We, the undersigned organizations, continue to be alarmed by the drastic humanitarian situation in South Sudan, with the Famine Early Warning Systems Network reporting increasing death rates and a deepening humanitarian catastrophe. While the formation of the Transitional Government of National Unity may be an important step, its first actions must be to end the fighting that continues and to provide immediate unimpeded humanitarian access throughout the country to alleviate the suffering of the South Sudanese people. Progress on these issues should be a key test of the new government in determining whether the international community should provide financial support in the coming months.
The United Nations estimates that grain shortages in South Sudan are up over 50 percent from last year’s already low level and that 5.8 million South Sudanese, fully half the population, are severely food insecure. Tens of thousands have died and over 2.3 million South Sudanese have been forced to flee their homes. Since the August agreement was signed, more than 100,000 have fled to neighboring countries, including the Democratic Republic of Congo and Sudan. Against this backdrop of continuing suffering, the U.N. has documented 60 or more incidents of impeded humanitarian access in each of February and March 2016, including the killing of six aid workers, robberies and impeded access to key areas. According to the UN, fully 72 percent of the March incidents involved violence against humanitarian workers or assets. With the dry season coming to an end next month, the need to open routes to transport humanitarian supplies to the conflict zones in the north and other places where urgent assistance is needed has never been greater. Moreover, the international community must not wait for even more evidence before responding to the latest UN appeal. The evidence we do have shows that people are suffering intolerably now and these people will continue to suffer while further reviews are taken.
For their part, the parties to the conflict and the Transitional Government of National Unity should ensure immediate authorization for humanitarian agencies to move throughout the country, including:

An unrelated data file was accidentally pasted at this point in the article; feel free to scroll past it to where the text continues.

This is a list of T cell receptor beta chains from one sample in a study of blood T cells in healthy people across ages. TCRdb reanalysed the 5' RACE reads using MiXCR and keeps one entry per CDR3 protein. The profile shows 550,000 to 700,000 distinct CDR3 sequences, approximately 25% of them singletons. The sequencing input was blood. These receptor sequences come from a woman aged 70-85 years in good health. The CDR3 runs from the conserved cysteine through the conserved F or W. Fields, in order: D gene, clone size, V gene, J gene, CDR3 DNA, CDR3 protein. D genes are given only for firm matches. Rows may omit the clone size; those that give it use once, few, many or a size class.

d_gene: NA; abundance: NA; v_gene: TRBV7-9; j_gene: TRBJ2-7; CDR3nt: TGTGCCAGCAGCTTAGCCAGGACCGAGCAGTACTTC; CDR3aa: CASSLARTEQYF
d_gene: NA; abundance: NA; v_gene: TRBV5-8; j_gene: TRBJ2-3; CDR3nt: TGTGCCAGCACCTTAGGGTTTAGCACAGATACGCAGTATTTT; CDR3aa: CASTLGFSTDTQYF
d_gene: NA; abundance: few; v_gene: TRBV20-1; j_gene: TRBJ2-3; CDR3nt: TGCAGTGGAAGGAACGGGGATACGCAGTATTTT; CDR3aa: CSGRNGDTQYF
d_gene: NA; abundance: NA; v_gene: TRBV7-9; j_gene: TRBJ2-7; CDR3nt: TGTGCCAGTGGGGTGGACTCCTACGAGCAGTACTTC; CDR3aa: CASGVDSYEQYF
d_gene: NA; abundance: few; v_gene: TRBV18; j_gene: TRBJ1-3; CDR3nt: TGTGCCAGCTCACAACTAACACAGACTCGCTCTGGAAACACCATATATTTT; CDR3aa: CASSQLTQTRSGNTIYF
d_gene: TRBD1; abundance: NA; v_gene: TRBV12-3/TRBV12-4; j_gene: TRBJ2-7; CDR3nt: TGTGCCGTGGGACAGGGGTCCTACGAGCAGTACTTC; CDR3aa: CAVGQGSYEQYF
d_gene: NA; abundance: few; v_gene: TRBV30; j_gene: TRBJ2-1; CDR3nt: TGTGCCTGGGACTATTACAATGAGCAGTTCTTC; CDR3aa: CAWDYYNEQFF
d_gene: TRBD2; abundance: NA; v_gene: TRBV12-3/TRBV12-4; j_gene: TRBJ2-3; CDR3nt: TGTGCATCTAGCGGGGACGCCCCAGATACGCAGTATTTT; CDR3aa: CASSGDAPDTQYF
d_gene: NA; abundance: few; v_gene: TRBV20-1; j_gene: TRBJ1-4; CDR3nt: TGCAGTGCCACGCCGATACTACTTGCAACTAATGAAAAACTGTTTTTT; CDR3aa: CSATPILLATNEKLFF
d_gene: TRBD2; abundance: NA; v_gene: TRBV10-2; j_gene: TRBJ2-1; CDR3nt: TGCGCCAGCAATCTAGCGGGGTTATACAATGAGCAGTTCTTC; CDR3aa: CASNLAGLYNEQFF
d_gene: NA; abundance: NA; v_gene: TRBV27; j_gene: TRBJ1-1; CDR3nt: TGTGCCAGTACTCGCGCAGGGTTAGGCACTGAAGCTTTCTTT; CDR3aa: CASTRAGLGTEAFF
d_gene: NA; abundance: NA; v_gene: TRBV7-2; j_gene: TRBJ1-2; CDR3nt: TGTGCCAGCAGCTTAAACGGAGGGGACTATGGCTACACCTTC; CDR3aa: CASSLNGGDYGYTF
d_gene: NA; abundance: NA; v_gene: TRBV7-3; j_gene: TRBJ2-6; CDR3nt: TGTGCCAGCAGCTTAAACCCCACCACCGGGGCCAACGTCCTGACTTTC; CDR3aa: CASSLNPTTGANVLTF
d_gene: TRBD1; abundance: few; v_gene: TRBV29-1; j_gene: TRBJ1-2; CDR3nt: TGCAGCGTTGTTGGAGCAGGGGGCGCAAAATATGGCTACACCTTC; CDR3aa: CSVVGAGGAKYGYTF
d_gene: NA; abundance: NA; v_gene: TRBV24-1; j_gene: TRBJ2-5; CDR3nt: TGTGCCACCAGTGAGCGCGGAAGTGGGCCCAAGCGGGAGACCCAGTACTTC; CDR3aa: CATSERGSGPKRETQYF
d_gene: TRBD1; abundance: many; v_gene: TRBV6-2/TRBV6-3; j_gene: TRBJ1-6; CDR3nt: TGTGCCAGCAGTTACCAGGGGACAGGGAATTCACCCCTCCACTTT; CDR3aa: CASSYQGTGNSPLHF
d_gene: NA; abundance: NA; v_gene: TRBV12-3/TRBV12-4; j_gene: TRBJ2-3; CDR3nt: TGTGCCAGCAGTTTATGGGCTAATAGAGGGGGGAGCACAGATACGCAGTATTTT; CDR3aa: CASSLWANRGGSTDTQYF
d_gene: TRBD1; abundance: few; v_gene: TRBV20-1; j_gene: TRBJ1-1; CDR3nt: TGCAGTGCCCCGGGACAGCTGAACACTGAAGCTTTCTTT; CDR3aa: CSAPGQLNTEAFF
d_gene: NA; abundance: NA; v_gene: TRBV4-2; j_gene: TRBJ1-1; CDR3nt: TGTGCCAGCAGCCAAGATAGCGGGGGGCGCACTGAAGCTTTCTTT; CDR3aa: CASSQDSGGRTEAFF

Removal of checkpoints,
Pre-clearance all barge traffic by UN and humanitarian actors,
Ending the practice of imposing illegal payments and arbitrary request for material support,
Allowing civilians to move unimpeded to areas where they can access humanitarian assistance,
Ceasing restrictions on international and local staff from carrying out humanitarian activities,
Imposing a zero tolerance policy for those who impede humanitarian access, including by relieving and bringing to justice in accordance with international humanitarian law any military commander in the chain of command or national or local official who fail to ensure the safe passage of humanitarian assistance. and
Coordinating between humanitarian actors, members of government, and civil society actors to ensure conflict sensitivity, thereby avoiding exacerbating tensions surrounding distribution and access to resources.
In addition, all commanders throughout the chain of command should immediately enforce the ceasefire and permit ceasefire monitors freedom of movement to accurately report progress. Any commander who fails to do so should be relieved of command and prosecuted if they fail to do so. Ending the violence that is driving this humanitarian crisis is essential to a long-term, sustainable solution.
Once the Transitional Government of National Unity is in place, we expect the Transitional Government to work with the international community and invest more of its own resources into such services as providing emergency food and health assistance to the South Sudanese who so desperately need it.
The August 2015 peace agreement, which was supposed to end the violence and this mounting suffering, is failing the South Sudanese people, with little convincing evidence to date that the parties intend to fully implement the agreement. International diplomatic efforts alone, which have centered on the agreement, have neither achieved an end to the violence nor secured the humanitarian access needed to relieve the suffering of the South Sudanese.
The failure of the Transitional Government to take serious and sustained actions to end the violence and ensure unimpeded humanitarian access as outlined in this statement should spur the United States, the United Nations and the broader international community to immediately take action to pressure the parties to fulfill these basic responsibilities of any legitimate government..
President Obama’s leadership in Addis last year was crucial in pushing the warring parties to sign the August 2015 agreement. With only eight months remaining in the Obama Administration, the President must act immediately and firmly so as not to leave legacy of failed efforts and a humanitarian catastrophe for the next president.
American Friends of the Episcopal Church of the Sudans
Richard Parkins, Executive Director
Better World Campaign
Peter Yeo, President
Coalition of Advocates for South Sudan
Mr. Kwaje Lasu, Chairman of the Board
The Enough Project
John Prendergast, Founding Director
David Abramowitz, Managing Director
Lindsay Coates, President
Jewish World Watch
Mike Brand, Director of Policy and Programs
Presbyterian Church (USA)
Rev Gradye Parsons, Stated Clerk of the General Assembly
Michel Gabaudan, President
STAND: The Student-Led Movement to End Mass Atrocities
Francesca Freeman, Student Director Sudan
Advocacy Action Forum
Dr. Eleanor Wright, Moderator
United to End Genocide
Tom Andrews, President